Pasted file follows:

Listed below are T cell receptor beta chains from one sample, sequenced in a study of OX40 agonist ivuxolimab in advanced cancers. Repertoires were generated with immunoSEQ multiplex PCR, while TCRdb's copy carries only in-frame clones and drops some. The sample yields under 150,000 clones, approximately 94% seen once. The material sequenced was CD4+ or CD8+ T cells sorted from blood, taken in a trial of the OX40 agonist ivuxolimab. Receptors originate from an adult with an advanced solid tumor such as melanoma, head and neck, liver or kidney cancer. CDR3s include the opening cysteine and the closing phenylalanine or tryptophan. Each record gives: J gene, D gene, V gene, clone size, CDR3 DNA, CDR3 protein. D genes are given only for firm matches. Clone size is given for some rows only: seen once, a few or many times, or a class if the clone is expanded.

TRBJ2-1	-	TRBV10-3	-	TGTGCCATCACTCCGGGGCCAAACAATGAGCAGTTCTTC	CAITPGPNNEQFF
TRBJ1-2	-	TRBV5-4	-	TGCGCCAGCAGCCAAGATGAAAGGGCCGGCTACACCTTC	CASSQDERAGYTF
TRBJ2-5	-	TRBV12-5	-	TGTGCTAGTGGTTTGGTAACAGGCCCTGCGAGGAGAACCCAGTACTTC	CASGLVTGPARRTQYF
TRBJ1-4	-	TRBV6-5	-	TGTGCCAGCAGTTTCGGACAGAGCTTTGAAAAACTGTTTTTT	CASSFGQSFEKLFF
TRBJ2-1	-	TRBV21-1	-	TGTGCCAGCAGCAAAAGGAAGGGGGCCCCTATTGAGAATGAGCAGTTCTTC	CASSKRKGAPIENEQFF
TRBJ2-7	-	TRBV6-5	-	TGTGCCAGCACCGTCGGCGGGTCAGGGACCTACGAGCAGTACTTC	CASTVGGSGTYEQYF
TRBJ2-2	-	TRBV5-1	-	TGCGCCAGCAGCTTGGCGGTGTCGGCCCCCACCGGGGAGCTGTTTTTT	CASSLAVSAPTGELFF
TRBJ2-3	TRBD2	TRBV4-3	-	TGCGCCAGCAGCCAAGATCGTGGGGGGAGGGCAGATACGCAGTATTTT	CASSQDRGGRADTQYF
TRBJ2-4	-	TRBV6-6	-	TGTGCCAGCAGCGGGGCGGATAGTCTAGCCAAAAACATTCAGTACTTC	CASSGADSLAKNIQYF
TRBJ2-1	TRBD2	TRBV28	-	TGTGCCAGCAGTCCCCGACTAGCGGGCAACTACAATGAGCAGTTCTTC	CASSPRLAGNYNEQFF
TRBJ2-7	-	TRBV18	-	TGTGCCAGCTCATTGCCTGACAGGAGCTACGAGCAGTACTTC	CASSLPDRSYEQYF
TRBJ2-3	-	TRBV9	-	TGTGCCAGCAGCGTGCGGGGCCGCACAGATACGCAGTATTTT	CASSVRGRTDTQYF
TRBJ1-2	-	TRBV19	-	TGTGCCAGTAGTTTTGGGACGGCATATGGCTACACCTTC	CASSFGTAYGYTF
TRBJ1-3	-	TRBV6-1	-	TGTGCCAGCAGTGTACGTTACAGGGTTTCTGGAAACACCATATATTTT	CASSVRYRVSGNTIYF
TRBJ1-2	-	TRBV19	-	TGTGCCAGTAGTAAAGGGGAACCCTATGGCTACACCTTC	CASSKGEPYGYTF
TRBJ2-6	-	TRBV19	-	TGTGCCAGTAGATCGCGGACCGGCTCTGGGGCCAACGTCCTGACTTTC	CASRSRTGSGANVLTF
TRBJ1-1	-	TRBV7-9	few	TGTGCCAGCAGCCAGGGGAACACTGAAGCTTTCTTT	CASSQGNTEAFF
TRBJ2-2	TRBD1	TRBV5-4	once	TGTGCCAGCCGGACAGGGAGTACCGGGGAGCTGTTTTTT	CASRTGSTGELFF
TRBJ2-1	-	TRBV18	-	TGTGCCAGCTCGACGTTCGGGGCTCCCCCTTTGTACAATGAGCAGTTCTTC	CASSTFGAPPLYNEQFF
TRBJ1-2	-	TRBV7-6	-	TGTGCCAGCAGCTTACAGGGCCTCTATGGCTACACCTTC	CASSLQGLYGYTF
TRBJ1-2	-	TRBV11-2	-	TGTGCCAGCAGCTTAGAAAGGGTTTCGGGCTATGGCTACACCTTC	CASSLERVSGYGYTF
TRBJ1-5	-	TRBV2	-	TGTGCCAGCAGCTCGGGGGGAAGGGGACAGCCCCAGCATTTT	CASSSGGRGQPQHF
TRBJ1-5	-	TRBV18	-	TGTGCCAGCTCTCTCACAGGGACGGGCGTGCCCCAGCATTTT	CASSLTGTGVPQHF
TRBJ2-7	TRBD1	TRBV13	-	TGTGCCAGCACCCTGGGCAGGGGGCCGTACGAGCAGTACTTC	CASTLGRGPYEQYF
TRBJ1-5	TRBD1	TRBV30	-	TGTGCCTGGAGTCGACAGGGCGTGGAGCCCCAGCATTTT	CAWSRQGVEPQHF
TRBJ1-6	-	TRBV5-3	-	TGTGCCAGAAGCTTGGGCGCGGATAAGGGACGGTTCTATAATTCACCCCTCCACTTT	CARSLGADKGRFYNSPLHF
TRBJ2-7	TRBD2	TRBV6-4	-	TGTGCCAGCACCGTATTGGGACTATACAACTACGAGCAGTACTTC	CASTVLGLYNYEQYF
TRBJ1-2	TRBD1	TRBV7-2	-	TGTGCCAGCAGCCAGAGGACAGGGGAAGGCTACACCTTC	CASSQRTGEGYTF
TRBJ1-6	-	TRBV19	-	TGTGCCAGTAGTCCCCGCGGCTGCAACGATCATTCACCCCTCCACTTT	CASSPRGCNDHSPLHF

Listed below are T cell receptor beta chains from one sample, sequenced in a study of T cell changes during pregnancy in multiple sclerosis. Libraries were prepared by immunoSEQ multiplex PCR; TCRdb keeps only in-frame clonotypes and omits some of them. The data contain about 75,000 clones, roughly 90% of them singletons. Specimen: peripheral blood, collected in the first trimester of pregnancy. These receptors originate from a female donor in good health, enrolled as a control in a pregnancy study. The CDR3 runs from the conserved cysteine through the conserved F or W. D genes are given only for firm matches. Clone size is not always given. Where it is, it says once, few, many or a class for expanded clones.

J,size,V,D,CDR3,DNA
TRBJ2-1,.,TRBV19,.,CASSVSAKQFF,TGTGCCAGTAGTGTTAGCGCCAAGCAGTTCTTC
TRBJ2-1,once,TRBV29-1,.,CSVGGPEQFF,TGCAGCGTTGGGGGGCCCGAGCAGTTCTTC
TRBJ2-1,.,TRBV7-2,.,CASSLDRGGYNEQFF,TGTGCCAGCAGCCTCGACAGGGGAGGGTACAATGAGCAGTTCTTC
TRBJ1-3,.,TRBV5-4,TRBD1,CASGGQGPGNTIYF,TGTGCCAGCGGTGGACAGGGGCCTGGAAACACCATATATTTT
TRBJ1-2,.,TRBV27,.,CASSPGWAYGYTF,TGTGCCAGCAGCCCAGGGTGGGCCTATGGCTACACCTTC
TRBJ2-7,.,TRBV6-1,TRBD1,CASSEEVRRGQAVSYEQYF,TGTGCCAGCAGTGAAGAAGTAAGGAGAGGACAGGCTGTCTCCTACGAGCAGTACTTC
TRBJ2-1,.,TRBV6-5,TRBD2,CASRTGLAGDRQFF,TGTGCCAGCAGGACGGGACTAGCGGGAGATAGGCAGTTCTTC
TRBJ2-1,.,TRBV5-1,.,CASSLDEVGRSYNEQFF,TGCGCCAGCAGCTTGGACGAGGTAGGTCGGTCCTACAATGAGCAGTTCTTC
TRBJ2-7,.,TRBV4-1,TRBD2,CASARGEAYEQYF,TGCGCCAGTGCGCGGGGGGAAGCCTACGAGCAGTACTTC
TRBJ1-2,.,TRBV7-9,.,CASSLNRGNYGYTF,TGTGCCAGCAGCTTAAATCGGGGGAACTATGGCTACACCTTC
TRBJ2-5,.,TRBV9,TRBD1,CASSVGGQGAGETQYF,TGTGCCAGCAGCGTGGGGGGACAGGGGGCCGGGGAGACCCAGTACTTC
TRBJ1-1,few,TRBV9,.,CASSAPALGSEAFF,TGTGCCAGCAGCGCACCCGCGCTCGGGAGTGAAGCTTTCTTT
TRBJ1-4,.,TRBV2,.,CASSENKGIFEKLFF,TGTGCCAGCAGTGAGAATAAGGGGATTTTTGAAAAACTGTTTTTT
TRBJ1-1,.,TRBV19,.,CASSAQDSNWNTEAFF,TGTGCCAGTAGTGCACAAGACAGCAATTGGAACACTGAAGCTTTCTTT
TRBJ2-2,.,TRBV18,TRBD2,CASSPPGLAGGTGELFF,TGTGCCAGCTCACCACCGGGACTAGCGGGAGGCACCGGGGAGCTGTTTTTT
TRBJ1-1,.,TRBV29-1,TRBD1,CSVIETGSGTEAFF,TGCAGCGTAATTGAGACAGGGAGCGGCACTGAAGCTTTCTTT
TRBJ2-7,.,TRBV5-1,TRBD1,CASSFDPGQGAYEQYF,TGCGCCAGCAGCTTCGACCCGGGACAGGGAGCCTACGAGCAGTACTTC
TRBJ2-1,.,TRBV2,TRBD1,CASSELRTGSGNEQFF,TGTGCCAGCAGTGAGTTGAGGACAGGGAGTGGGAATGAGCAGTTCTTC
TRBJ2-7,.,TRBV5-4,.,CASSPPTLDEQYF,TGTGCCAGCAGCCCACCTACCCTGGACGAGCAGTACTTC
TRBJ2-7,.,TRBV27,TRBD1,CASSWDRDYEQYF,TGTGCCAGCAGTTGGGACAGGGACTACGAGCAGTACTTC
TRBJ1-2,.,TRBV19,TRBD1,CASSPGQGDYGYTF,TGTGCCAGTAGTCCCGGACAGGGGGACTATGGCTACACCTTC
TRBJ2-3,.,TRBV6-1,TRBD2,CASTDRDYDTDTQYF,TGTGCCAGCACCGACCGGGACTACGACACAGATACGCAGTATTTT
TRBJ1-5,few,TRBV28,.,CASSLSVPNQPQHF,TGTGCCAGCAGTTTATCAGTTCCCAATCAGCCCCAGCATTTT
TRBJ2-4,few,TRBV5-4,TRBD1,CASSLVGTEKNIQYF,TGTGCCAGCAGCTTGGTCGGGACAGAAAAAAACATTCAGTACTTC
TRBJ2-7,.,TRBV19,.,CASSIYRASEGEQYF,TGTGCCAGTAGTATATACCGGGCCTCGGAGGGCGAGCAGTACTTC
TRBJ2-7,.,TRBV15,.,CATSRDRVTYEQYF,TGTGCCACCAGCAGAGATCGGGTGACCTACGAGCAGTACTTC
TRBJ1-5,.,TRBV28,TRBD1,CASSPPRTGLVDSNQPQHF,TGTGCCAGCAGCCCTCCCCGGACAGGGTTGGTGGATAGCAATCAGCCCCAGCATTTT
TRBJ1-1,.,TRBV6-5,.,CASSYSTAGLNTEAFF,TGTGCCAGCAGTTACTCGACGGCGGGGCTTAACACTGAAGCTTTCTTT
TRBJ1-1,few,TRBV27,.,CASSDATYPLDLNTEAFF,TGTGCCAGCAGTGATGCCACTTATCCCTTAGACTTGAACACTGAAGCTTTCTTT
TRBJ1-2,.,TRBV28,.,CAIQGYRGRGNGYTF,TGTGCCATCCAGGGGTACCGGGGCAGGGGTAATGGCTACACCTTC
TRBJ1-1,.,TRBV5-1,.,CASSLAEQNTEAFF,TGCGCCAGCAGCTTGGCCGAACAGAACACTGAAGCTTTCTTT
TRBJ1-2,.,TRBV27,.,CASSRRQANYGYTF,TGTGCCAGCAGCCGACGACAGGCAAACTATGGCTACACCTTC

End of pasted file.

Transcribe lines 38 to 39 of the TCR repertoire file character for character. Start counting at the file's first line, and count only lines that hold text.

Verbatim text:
TRBJ2-7,.,TRBV6-1,TRBD1,CASSEEVRRGQAVSYEQYF,TGTGCCAGCAGTGAAGAAGTAAGGAGAGGACAGGCTGTCTCCTACGAGCAGTACTTC
TRBJ2-1,.,TRBV6-5,TRBD2,CASRTGLAGDRQFF,TGTGCCAGCAGGACGGGACTAGCGGGAGATAGGCAGTTCTTC